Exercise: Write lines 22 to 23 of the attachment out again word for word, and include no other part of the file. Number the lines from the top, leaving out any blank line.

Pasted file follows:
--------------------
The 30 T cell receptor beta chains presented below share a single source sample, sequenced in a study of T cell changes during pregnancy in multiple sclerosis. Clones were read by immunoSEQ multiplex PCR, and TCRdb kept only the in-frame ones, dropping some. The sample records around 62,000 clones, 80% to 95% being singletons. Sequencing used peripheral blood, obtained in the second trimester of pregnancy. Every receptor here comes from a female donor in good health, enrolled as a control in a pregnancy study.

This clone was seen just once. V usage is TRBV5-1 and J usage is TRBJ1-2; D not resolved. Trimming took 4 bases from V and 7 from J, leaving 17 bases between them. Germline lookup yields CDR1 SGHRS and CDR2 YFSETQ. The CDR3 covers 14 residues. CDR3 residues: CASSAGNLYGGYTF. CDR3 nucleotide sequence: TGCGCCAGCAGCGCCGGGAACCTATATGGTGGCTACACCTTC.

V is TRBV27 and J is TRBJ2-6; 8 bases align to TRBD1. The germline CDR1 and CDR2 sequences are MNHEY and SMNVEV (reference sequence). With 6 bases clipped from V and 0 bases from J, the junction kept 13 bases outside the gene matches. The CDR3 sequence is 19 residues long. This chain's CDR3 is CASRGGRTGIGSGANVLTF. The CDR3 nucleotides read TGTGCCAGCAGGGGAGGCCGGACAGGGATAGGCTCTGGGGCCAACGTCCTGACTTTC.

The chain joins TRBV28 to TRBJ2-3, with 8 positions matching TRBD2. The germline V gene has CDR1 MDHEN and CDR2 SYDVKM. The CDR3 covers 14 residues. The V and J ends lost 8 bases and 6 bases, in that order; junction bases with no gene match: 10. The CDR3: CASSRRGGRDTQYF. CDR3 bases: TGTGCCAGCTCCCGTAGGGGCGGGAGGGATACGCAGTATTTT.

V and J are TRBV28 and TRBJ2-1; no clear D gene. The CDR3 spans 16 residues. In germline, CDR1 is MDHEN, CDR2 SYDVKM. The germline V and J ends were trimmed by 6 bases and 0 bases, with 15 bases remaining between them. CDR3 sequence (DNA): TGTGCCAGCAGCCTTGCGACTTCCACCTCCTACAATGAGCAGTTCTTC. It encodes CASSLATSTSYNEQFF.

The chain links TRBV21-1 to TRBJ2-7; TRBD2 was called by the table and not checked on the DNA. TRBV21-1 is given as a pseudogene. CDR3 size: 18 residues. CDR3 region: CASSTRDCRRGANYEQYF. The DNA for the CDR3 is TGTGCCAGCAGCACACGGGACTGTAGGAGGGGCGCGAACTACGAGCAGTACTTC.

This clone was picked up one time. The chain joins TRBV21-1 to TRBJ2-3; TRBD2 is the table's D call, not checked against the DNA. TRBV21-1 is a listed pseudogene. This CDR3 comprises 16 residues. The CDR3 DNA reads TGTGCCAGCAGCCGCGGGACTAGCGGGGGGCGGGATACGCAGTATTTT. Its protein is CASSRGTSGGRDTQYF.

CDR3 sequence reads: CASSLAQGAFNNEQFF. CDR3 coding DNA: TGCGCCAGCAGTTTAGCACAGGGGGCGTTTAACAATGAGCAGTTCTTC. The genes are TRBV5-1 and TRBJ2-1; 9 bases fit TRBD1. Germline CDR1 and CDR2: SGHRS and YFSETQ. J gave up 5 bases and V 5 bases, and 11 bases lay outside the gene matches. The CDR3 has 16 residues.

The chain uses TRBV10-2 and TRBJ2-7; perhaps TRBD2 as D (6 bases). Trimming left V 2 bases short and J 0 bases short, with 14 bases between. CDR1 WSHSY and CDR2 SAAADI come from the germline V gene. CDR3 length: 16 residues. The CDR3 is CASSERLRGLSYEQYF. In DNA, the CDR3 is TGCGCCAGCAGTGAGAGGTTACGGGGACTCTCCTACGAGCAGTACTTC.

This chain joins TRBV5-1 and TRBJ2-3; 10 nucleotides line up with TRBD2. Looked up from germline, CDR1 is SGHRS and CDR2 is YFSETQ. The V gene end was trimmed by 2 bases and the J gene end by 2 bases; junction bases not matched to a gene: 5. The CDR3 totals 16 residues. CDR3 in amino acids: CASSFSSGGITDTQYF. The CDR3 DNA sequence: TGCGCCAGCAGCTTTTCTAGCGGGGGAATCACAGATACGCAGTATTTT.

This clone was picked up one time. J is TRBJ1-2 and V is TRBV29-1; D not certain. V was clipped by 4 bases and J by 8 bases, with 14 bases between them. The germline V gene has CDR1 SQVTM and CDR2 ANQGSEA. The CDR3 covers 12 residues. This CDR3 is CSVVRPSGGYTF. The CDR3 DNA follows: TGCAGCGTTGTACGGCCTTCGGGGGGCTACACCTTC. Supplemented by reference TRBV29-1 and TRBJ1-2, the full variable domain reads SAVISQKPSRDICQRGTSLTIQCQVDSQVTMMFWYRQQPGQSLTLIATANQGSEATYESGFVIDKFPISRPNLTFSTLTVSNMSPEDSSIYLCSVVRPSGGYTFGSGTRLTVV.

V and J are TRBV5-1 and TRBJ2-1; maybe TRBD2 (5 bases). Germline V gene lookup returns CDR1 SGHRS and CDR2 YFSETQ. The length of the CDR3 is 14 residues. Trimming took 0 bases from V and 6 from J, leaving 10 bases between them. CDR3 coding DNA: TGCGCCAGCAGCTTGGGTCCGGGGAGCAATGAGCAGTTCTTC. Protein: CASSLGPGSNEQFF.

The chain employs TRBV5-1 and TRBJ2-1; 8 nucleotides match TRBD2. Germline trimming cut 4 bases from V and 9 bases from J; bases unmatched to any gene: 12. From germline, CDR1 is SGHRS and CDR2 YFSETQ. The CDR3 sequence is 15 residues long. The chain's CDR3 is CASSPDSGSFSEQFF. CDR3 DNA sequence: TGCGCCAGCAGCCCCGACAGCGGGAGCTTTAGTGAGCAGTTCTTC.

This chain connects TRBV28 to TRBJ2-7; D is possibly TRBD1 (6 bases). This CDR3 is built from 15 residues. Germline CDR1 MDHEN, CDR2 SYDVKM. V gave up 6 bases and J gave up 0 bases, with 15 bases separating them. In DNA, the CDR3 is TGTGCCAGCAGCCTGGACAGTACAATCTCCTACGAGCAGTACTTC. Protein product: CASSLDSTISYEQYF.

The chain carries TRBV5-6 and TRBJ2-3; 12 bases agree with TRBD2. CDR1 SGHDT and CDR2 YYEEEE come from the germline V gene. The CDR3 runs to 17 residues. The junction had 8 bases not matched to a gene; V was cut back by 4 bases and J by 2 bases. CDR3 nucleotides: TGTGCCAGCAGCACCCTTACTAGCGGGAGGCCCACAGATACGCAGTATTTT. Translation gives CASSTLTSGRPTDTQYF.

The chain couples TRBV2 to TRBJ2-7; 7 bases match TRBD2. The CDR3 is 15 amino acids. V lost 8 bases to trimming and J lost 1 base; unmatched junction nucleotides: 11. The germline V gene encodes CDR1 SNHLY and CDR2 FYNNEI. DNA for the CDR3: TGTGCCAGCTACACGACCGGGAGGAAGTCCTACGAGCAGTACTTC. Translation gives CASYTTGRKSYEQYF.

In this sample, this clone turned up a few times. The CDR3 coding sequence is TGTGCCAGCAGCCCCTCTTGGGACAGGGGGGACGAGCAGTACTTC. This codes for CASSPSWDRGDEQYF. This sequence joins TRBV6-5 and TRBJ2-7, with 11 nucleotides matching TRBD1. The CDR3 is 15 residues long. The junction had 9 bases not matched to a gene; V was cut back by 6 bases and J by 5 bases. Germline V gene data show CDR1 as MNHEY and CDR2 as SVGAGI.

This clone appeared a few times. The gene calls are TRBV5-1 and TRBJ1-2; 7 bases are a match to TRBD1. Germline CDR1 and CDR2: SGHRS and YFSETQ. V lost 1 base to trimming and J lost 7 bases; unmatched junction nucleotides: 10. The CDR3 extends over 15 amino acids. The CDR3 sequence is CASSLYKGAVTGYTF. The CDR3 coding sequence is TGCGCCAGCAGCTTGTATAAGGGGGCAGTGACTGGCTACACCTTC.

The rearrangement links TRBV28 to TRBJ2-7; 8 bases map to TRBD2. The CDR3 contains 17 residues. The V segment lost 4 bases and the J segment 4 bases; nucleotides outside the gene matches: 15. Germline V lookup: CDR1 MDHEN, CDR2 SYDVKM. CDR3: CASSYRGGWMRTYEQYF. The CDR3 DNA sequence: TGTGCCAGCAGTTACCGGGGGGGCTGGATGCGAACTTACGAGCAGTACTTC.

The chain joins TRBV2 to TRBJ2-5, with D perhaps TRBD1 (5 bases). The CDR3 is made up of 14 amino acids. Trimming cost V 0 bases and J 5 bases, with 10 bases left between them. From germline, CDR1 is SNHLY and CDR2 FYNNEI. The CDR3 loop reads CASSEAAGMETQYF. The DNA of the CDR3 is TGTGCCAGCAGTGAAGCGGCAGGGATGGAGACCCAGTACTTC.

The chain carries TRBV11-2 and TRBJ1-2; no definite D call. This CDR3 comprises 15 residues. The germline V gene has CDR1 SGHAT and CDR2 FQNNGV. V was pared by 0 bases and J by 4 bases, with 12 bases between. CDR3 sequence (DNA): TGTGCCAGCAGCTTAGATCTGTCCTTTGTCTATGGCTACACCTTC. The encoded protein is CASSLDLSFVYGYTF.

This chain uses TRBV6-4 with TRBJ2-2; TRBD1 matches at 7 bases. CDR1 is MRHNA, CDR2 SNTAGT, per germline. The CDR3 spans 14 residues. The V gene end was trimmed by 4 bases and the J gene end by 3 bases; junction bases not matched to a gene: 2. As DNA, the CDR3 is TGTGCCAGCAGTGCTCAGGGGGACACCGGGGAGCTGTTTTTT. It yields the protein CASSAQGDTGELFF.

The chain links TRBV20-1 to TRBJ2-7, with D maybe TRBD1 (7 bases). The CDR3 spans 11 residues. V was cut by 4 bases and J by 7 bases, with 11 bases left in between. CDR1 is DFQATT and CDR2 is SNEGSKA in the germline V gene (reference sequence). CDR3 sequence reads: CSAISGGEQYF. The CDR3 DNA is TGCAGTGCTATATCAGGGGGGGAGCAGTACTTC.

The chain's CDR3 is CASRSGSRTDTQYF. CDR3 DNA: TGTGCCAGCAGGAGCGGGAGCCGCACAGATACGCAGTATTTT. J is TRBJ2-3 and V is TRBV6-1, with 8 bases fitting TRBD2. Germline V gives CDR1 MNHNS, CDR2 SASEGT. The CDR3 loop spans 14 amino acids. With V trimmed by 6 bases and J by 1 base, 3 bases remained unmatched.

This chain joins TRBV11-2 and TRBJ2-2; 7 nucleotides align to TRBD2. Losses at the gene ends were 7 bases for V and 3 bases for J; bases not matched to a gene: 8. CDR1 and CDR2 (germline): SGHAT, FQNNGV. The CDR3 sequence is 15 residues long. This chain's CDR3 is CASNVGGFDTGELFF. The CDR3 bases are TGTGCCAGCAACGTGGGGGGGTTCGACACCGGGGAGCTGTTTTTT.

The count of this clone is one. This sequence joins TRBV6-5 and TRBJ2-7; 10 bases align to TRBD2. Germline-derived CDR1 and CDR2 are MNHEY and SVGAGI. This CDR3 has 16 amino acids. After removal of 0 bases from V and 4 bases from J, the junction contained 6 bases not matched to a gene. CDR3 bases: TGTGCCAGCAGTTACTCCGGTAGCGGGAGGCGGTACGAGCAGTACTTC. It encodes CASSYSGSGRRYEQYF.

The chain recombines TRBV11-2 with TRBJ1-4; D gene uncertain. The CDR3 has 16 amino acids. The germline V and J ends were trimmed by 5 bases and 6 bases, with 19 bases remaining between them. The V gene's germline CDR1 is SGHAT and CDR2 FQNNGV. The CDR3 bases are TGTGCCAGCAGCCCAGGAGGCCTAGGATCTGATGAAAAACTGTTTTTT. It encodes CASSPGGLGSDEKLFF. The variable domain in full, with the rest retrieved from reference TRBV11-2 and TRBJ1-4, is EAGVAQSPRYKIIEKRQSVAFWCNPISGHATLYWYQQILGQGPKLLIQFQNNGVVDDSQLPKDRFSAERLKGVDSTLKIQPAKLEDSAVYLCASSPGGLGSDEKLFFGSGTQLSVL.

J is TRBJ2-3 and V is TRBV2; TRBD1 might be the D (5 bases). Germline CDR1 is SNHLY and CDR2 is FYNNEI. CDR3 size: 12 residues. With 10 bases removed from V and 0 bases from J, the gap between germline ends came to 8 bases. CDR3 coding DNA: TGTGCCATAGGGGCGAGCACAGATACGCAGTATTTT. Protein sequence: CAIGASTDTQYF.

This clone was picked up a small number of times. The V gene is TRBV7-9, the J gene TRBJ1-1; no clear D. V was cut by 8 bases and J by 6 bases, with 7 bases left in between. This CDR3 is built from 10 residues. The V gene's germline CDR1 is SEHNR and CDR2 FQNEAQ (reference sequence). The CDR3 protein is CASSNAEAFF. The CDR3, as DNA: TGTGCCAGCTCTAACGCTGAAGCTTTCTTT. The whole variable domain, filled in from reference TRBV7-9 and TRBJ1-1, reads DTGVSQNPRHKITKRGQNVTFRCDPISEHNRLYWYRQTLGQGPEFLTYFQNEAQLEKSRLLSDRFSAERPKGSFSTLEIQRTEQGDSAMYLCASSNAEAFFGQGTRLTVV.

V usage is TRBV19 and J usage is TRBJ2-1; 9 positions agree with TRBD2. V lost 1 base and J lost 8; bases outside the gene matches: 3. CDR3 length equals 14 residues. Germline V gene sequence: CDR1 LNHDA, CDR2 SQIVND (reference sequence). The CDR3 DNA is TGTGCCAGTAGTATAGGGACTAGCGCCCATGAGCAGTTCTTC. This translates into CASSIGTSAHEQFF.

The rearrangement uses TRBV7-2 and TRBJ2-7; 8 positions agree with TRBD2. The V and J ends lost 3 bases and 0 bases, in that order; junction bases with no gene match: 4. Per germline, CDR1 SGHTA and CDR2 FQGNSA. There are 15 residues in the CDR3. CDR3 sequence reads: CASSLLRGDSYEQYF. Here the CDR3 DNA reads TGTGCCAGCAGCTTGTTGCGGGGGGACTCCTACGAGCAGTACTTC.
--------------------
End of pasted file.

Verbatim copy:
This chain uses TRBV6-4 with TRBJ2-2; TRBD1 matches at 7 bases. CDR1 is MRHNA, CDR2 SNTAGT, per germline. The CDR3 spans 14 residues. The V gene end was trimmed by 4 bases and the J gene end by 3 bases; junction bases not matched to a gene: 2. As DNA, the CDR3 is TGTGCCAGCAGTGCTCAGGGGGACACCGGGGAGCTGTTTTTT. It yields the protein CASSAQGDTGELFF.

The chain links TRBV20-1 to TRBJ2-7, with D maybe TRBD1 (7 bases). The CDR3 spans 11 residues. V was cut by 4 bases and J by 7 bases, with 11 bases left in between. CDR1 is DFQATT and CDR2 is SNEGSKA in the germline V gene (reference sequence). CDR3 sequence reads: CSAISGGEQYF. The CDR3 DNA is TGCAGTGCTATATCAGGGGGGGAGCAGTACTTC.